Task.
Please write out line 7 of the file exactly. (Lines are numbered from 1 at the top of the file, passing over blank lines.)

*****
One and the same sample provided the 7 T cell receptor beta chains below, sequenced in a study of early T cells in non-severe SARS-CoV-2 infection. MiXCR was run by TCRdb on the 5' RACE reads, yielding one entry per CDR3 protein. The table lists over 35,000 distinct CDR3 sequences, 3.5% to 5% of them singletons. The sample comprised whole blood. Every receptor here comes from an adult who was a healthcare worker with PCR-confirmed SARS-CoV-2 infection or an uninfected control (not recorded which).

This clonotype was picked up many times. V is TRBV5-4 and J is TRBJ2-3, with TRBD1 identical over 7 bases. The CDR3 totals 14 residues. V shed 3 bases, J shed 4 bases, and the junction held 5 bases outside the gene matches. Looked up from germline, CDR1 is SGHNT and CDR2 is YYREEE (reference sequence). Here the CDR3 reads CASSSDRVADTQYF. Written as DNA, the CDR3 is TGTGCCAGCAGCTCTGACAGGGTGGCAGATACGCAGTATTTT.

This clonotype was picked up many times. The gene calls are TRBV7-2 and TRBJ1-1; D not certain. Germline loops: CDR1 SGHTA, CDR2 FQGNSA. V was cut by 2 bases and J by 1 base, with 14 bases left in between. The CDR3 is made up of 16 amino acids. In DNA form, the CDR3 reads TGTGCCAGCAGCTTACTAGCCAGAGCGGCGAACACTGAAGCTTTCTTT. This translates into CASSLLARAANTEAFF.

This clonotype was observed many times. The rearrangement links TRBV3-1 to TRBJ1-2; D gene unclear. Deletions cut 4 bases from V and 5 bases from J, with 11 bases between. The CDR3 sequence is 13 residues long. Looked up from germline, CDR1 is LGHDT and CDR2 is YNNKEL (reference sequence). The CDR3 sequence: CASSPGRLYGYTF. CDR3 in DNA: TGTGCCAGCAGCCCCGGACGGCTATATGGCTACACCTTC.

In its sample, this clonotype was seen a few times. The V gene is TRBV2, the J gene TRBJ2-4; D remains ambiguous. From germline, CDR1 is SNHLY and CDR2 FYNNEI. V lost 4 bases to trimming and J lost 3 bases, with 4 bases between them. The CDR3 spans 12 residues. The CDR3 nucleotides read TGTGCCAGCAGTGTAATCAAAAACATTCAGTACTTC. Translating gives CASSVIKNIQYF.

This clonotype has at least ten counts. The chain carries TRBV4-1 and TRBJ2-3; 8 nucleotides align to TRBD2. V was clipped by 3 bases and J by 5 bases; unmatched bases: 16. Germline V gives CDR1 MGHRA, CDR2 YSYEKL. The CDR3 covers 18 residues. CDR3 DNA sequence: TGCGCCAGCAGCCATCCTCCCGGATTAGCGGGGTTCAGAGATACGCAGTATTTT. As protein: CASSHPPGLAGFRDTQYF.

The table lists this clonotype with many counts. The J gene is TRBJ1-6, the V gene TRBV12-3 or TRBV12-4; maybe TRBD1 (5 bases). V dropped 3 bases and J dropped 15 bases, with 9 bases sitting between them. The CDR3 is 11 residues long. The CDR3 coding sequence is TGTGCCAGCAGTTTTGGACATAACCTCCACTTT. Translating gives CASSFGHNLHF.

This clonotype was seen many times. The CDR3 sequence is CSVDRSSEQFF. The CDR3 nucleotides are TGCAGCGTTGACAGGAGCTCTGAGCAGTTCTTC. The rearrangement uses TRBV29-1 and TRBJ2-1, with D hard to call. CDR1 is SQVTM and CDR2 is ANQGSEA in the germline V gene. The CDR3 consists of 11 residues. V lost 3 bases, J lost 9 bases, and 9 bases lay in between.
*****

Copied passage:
The table lists this clonotype with many counts. The J gene is TRBJ1-6, the V gene TRBV12-3 or TRBV12-4; maybe TRBD1 (5 bases). V dropped 3 bases and J dropped 15 bases, with 9 bases sitting between them. The CDR3 is 11 residues long. The CDR3 coding sequence is TGTGCCAGCAGTTTTGGACATAACCTCCACTTT. Translating gives CASSFGHNLHF.